Editorial – Breaking down barriers: High-speed network needs more than money to grow in the region | Editorials


It would be difficult to identify an elected official who would not support efforts to develop high-speed Internet.

US Senator Charles Schumer, DN.Y., spoke about this issue last week in Lewis County. He met with community leaders and business representatives to highlight the money coming from the federal government to make sure everyone has access to broadband Internet service.

“Bottom line: the pandemic has exposed some loopholes in our society, and one of them is the lack of broadband,” he said, according to an August 18 article in the Watertown Daily Times. “We learned, with the pandemic, that the Internet is like the telephone, like electricity. The Internet is a necessity, not a luxury.

Schumer is right. The novel coronavirus pandemic has demonstrated how vital high-speed internet is for everyone.

Students used it for classroom instruction while their schools remained closed. Online visits with healthcare professionals have become essential for patients. Employees connected with coworkers in virtual environments so they could stay at home and potentially avoid getting infected.

At Tug Hill Vineyards in the town of Lowville, Schumer discussed federal funding sources for broadband expansion. He referred to the $ 1 trillion infrastructure investment and employment law of 2021. He also mentioned the Consolidated Appropriations Act of 2021 and the U.S. Rescue Plan Act of 2021.

Almost 12% of the $ 550 billion in new spending authorized in the Infrastructure Investment and Jobs Act has been allocated to increasing access to high-speed Internet. The 2021 Consolidated Finance Law made revenue available to groups such as the Northern Frontier Regional Commission for Broadband Expansion. And the US bailout has offered billions of dollars to continue these efforts.

It’s great that elected officials recognize the need to ensure that as many homes as possible are connected to high-speed internet. Achieving this goal will require a considerable investment, and we commend those who are working to achieve it.

But that’s only half the battle. Other big obstacles are to ensure that contractors are able to carry out the necessary works and to lighten the statutory burdens of different levels of government.

Thanks to the New NY Broadband Program established in 2015, then-Gov. Andrew Cuomo said more than 99% of the state’s residents would have access to high-speed internet. The initiative was launched with an investment of $ 500 million. Cuomo announced a third round of grants two years ago to provide “last mile funding to ensure high-speed Internet access for all New Yorkers.” according to a January 31, 2018 press release from the governor’s office.

But these projects were hampered by significant problems. One of them has been the failure of some suppliers to complete the work they have signed up to do.

In 2019, Mohawk Networks announced that it was unable to complete the project it undertook in Lewis County. Owned by Tewathahonni Corp. from the Mohawk tribe of Saint Regis, the company received a $ 6.4 million project grant for the $ 7.9 million broadband project to include all of Lewis County and some sites in the counties of Jefferson, St. Lawrence and Oneida in March 2017.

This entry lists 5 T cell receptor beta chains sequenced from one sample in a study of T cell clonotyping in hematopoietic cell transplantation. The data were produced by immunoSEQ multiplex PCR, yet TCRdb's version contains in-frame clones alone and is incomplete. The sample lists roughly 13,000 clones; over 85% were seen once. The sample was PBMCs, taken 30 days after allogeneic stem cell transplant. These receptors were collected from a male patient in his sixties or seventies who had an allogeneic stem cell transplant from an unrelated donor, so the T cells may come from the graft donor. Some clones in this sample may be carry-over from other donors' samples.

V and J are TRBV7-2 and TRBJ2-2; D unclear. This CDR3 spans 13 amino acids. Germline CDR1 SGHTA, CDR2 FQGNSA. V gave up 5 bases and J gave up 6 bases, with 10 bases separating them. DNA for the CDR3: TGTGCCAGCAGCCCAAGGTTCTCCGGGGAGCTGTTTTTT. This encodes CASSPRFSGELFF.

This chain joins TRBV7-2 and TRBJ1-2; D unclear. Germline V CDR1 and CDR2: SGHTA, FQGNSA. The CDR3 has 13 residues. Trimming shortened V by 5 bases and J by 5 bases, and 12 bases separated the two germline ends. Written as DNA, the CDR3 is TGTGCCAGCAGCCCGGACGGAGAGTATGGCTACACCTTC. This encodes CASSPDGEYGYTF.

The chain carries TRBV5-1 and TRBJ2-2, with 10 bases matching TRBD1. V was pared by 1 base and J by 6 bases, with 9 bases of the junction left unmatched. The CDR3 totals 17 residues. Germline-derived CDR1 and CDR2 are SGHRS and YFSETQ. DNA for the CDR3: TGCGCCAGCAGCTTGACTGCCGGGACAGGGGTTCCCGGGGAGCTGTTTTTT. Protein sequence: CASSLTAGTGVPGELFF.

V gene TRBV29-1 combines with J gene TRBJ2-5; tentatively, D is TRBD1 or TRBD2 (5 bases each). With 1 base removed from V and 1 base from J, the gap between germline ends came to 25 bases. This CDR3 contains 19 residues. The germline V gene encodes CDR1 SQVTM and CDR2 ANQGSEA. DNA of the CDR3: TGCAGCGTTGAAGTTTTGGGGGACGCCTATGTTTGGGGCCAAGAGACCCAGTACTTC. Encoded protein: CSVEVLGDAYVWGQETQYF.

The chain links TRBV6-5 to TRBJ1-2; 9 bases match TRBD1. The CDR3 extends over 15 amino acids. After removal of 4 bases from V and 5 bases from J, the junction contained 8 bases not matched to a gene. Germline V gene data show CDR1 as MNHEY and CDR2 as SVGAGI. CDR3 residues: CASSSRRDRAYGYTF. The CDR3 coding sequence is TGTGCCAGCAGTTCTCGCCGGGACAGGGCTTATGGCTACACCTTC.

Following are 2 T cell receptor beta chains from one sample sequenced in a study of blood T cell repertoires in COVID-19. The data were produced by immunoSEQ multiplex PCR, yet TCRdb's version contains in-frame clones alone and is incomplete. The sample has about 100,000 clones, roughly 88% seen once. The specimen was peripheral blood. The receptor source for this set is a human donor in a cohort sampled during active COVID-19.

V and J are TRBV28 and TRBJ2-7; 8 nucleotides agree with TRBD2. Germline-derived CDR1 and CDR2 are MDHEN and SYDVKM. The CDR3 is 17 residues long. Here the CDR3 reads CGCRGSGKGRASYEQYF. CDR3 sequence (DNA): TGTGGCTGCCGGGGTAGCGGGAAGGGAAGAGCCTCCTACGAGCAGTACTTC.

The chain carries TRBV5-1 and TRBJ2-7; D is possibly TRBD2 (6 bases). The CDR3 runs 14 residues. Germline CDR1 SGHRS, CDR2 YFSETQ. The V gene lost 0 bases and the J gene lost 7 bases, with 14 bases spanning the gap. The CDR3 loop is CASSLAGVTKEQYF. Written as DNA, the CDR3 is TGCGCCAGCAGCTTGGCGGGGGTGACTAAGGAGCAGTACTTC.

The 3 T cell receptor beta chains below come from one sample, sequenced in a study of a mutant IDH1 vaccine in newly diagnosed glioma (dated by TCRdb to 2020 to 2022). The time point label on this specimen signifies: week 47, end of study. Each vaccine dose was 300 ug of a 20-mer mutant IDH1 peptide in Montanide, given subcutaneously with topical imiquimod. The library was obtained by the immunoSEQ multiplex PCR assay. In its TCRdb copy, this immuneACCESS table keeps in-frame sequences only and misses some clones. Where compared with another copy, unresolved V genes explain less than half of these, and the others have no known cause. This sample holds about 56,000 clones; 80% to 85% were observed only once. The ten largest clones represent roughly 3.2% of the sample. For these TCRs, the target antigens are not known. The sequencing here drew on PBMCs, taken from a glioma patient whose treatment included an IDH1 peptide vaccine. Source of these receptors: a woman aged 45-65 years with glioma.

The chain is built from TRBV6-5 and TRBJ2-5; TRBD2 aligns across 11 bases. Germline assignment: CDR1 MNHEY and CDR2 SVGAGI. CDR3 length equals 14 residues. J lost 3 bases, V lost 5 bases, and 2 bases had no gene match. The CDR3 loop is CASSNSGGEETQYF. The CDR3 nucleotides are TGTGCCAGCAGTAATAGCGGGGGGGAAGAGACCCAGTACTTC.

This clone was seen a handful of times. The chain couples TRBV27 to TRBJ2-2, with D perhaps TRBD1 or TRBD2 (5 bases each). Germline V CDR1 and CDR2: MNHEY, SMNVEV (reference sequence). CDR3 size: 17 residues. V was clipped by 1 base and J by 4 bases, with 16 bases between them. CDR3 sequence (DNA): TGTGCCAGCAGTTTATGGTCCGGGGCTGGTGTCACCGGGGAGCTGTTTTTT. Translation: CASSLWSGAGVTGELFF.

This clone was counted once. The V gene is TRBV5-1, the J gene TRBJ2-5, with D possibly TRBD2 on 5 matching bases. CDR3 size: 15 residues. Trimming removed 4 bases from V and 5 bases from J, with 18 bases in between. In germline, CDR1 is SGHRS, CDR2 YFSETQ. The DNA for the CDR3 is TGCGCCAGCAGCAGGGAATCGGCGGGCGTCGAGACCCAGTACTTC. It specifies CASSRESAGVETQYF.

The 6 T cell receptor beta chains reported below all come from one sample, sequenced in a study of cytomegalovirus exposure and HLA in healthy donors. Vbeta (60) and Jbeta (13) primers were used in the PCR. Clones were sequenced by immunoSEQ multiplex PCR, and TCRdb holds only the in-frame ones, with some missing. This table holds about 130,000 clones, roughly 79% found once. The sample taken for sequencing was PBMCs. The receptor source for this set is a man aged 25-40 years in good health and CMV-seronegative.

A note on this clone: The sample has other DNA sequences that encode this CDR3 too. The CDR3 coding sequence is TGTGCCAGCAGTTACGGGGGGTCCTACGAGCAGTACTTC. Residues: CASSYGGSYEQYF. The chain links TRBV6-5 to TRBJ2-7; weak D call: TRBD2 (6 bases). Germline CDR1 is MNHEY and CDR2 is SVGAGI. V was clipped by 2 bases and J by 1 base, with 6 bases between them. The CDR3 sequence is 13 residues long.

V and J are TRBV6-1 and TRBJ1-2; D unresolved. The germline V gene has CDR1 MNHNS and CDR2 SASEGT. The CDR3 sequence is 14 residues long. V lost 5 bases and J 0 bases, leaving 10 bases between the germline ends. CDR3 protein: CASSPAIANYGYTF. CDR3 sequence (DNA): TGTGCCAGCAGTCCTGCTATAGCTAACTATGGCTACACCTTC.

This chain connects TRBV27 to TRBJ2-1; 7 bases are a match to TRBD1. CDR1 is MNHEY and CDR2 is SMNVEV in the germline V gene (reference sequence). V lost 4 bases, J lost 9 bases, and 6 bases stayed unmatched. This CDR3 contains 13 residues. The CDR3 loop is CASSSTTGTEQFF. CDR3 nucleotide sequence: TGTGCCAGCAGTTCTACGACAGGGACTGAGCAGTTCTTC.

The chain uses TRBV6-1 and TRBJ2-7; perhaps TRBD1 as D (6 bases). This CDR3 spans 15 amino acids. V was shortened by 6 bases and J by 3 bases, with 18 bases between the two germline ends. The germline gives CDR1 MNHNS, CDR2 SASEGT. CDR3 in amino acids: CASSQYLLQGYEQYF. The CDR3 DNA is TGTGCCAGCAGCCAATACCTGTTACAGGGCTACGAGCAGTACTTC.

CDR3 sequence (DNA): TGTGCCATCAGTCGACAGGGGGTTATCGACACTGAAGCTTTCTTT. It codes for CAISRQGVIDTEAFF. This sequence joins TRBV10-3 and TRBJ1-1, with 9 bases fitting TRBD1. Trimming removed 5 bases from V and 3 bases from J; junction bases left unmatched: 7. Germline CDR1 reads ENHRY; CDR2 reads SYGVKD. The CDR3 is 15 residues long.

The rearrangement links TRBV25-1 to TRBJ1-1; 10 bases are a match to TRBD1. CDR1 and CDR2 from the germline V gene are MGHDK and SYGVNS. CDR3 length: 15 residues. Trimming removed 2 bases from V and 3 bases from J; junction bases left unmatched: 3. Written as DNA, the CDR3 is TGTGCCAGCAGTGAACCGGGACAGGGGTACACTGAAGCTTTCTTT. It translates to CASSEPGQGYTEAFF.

Frontier Communications Inc. received $ 6.2 million in July 2019 to provide high-speed internet access in Lewis County. However, he filed for bankruptcy last year. As it emerged from bankruptcy this year, this process has delayed its work.

Earlier this year, state officials initiated a shift in efforts to expand broadband internet access. As part of the 2021-2022 state budget approved and enacted in April, lawmakers included a provision requiring ISPs to offer services to qualifying low-income families for $ 15 per month. This applies to companies with at least 20,000 subscribers.

In addition, last year, the state Department of Transportation “began charging fees to fiber-optic line installers who construct lines in a state-controlled highway right-of-way after the government budget. the 2019-2020 State contained wording which enacted a tax on the right of way or use and occupancy costs. DOT requires installers to enter annual paid permits to bill companies per foot, per cable, for the fiber optic lines they own. This does not apply to telephone, water or sewer lines ”, according to an article published on July 4, 2020 by the Watertown Daily Times.

These fees disproportionately affect rural areas such as upstate New York, as they are assessed by the foot. For geographically dense areas, the overall cost is lower and the spend per user is much less, meaning that providers can attempt to pass the tax on in terms of higher fees. But in rural areas where users are fewer and much more distant from each other, prices are excessive.

Together, these two mandates will thwart broadband expansion in areas with fewer people. Democratic lawmakers who dominate the state legislature have said they consulted with major internet providers when drafting the requirement to offer service to low-income families for $ 15 a month. But small businesses have been left out of those conversations, and the details of the program reflect this lack of input; it does not really take into account the needs of less populated areas.

We appreciate the emphasis on proof of income to increase high speed internet access. But if these other issues are not resolved, progress in this area will not continue. Officials must examine the problems that hamper efforts to complete this work and resolve them as soon as possible.

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